What data stores should you consider?
Data stores only become relevant when people and organizations use them. Important considerations when choosing a data store include the ease of report generation and analysis, and whether it is supported by Business Intelligence (BI) tools like Tableau, Qlik or Microstrategy. When a BI software vendor invests significant resources to support a data store then this is a good indication that the data store is worth considering.
Most of us are familiar with the most common RDBMS systems such as Oracle, MySQL, Microsoft SQL Server, IBM DB2, and Sybase ASE that still lead the data store market today (see db-engines.com ranking scores), however there are new data stores on the rise today.
According to our analysis, and data from the DB-Engines knowledge base, the market share of columnar databases (Cassandra, HPE Vertica, Sybase IQ, MonetDB, and SAP HANA), MPP (Massively Parallel Processing) databases (RedShift, IBM Netezza, Pivotal Greenplum, Teradata, Snowflake,and Hadoop Hive), search engines (Splunk, Solr, Attivio), and document data stores (MongoDB, Couchbase, MarkLogic) are gaining significant market share and are coming mainstream.
So what is causing this dramatic shift? Why have so many new data store categories been created in the last 10 years, and what business purposes do they serve? We will provide some possible answers to these questions below.
RDBMS: Relational Database Management System
RDBMS systems are probably the most solid data store solution to date, and have been at the heart of the most common information storage solutions since the 1970s. The design of RDBMS systems best fits enterprise requirements where no transactions can afford to be lost, and high availability is a priority.
Leading products in this category
The leading products in this category are Oracle DB, MySQL, Microsoft SQL Server, IBM DB2. Sybase ASE and Postgres.
- Presents data to the user as relationships between entities. Each entity is presented in a tabular format and each table consists of a set of rows and columns.
- Provides relational operators such as JOIN and UNION to manipulate the data in its tabular format
- The most common standardized query language is ANSI SQL, although most vendors use extensions to this standard
- Data is saved fully normalized
- Strong consistency of the data
- Includes mature High Availability (HA) solutions
- Minimal redundancy of data
- Independence from the physical data, since it can be stored using various storage engines, and can also be retrieved in the same way
- Poor representation of ‘real world’ entities, and requires substantial efforts by software engineers to transform the object-oriented data to an entity model
- A nonlinear and complex scaling solution
- High Database Administration (DBA) and maintenance costs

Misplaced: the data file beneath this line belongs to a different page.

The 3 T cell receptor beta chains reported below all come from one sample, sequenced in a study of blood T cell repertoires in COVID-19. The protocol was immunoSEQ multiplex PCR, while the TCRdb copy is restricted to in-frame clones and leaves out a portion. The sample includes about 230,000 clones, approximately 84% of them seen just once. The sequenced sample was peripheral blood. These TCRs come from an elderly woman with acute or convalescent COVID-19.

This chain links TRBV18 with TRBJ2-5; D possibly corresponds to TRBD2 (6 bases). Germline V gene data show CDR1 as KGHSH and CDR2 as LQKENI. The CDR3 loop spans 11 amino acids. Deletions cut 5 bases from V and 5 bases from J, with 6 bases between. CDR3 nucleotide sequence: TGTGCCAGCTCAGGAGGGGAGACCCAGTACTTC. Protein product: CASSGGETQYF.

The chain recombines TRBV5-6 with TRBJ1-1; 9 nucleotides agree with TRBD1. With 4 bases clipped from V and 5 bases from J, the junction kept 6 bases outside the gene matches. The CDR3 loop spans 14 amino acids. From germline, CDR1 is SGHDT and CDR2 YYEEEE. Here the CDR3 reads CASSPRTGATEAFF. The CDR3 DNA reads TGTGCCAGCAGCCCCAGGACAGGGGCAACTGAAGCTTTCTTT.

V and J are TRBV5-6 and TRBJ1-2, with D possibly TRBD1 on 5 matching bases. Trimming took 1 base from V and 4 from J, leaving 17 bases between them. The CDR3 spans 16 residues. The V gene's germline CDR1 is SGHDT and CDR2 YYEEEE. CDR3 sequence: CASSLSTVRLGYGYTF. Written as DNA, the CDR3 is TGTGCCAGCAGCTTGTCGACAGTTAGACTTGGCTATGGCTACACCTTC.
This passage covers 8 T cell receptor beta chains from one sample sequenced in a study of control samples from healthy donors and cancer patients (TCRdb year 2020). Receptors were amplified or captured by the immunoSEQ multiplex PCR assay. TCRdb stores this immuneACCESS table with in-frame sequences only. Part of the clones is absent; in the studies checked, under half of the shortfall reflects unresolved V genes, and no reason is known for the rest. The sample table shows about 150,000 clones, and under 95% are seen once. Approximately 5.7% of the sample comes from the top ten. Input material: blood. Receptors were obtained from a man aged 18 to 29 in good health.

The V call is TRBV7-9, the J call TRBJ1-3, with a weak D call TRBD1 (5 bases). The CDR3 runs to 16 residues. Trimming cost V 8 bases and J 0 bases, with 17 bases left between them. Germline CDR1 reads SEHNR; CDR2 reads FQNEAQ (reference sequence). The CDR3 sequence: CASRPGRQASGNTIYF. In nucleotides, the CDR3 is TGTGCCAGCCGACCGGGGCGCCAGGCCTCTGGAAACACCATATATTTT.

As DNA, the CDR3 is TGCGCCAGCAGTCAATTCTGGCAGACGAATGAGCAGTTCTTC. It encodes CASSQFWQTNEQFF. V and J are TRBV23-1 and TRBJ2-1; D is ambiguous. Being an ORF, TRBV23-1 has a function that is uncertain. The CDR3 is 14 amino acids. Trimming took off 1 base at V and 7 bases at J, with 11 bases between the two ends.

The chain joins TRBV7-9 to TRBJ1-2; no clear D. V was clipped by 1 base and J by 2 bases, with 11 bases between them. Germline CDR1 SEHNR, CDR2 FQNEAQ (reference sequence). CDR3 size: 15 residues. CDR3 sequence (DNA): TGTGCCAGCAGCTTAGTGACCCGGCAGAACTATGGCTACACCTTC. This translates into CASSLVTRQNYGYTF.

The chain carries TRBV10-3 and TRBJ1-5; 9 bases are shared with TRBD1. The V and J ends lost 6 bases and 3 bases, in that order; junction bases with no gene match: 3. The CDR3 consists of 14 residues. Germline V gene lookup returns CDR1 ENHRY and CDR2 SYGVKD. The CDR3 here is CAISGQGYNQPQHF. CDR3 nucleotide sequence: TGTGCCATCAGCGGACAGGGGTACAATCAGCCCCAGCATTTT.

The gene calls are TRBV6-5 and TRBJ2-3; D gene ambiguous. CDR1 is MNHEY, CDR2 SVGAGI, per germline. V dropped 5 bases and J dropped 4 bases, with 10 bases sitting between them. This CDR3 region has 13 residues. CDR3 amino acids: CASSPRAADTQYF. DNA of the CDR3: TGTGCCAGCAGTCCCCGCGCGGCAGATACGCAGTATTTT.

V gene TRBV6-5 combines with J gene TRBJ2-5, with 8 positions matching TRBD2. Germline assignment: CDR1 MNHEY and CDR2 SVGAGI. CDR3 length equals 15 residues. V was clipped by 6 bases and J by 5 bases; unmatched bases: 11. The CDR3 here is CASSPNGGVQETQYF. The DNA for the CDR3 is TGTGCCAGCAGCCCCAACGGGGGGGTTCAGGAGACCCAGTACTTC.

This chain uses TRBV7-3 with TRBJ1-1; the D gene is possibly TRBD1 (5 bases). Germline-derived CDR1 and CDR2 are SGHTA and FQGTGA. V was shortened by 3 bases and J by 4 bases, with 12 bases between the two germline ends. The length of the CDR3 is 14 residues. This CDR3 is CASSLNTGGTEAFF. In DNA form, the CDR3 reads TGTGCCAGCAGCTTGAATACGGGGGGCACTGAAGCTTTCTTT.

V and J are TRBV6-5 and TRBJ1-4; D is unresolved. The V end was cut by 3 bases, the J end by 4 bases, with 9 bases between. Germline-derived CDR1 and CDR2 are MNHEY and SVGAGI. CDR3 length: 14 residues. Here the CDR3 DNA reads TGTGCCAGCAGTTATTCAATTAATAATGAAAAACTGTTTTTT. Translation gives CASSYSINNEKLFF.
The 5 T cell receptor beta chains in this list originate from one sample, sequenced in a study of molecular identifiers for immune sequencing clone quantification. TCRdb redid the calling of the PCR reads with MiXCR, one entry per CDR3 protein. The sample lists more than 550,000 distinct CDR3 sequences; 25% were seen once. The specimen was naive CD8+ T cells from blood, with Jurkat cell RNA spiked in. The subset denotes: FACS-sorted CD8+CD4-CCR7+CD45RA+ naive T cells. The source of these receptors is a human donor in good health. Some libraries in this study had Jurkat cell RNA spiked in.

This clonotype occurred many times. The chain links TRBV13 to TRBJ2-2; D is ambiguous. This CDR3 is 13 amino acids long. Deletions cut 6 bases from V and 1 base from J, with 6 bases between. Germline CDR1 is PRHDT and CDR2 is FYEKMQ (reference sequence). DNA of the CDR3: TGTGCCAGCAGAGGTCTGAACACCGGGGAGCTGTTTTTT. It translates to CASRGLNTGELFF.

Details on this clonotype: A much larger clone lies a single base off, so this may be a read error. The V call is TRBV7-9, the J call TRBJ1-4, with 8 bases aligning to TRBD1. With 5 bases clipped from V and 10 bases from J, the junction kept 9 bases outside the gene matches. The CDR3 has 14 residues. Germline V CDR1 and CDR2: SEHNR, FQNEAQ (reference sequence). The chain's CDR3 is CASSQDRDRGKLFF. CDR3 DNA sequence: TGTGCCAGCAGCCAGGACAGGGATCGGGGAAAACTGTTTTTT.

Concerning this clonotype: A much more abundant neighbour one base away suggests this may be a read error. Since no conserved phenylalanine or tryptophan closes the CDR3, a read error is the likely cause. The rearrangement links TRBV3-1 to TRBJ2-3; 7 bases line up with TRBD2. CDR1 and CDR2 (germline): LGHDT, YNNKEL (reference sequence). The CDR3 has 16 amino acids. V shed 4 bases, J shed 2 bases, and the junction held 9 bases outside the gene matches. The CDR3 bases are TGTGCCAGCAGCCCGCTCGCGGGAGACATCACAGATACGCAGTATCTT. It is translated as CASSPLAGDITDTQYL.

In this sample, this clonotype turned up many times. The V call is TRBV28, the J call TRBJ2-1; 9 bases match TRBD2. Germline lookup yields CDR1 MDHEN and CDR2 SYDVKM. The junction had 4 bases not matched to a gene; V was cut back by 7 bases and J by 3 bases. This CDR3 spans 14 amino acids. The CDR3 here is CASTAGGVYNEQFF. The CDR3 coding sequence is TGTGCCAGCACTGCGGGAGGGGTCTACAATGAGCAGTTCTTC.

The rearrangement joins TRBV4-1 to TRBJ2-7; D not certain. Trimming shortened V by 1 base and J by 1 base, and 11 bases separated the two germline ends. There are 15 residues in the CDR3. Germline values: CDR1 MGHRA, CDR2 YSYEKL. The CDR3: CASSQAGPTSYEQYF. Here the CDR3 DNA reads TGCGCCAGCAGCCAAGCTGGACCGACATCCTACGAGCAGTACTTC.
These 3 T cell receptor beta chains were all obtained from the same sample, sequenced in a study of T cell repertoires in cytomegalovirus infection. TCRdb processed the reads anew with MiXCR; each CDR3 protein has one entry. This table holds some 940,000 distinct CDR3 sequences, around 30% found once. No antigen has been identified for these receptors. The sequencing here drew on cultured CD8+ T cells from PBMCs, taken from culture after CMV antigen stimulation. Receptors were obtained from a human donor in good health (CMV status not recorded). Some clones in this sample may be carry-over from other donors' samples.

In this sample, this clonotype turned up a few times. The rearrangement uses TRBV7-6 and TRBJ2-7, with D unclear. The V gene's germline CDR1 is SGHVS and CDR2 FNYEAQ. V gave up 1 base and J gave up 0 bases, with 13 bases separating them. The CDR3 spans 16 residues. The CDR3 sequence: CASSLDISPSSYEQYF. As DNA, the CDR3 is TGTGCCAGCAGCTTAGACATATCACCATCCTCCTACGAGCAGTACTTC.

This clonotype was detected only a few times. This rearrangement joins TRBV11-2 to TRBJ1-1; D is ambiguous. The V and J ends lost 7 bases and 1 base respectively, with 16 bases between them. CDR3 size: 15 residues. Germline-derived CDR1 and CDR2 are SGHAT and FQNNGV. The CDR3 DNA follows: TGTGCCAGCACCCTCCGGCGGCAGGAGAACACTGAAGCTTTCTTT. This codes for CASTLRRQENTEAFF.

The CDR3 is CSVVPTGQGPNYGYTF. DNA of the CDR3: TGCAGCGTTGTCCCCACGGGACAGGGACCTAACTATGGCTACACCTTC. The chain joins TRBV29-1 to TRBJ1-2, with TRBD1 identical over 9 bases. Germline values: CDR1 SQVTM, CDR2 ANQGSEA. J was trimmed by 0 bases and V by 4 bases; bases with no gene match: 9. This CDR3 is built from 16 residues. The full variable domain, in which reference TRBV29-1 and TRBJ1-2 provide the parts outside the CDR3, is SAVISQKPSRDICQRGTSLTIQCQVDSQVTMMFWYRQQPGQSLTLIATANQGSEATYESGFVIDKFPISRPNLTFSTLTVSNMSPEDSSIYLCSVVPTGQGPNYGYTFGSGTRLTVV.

- Difficult to represent complex data types using RDBMS as there is a data structure
- In large data stores it is difficult to change the table structure without causing major downtime, or a slowdown in the system
- No support for recursive queries. This limits support for hierarchical data models such as organization structure
Common use cases
- Financial transaction systems
- Low volume inter-organization data entry systems
RDBMS and BI
For decades BI tools have been designed to work with RDBMS systems that support JOIN between tables, and SQL, however ‘Big data’ RDBMS often fail to scale resulting in poor BI performance.
F. Codd, from IBM, invented the term “relational database” in 1970. He introduced the term in a paper he published: “A Relational Model of Data for Large Shared Data Banks”.
Document Data Stores
Document data stores are the heart of many modern information systems. Software engineers love the many useful features of document data stores such as built-in sharing, easy-to-setup clusters, end-to-end support for JSON and rapid deployment that avoids the need for a DBA in the initial phase.
Leading products in this category
The leading products in this category are MongoDB, Couchbase, and MarkLogic.
Document data stores save data as JSON-like documents in collections/tables. The document structure is flexible and every document can have different fields. For this reason, when you want to add new fields you do not need to make any change in existing documents or table structure. Data can be retrieved easily from the data store using predefined indexes.
- Support rapid development, since software engineers only need to serialize data for data persistence
- Schema-less design enables support of new fields in a populated table without downtime or effects on the user experience.
- High insertion rates due to built-in shards
- Very easy to setup and maintain. Operational cost is usually 10% of a RDBMS system of the same size
- Poor support of JOIN capabilities between entities
- If the document structure is complex, it is difficult to use BI tools and structured queries
- Unlike RDBMS systems that assign default values to fields and have data validation rules, when there is no schema these tasks must be managed at the application level.
Common use cases
- Content Management
- Catalog systems
- Analytics systems
- Billing systems where mediation can be avoided
Document Data Stores and BI
Most BI tools have only recently begun supporting document data stores, since most of the data stores did not support SQL. Even today, the lack of JOIN operations between entities still limits the type of analysis and dashboards you can create based on these document data stores.
MongoDB is considered the 4th most widespread and widely-used data store according to the db-engines.com knowledge base, just behind the 3 RDBMS products that lead the market (Oracle, MySQL and Microsoft SQL Server).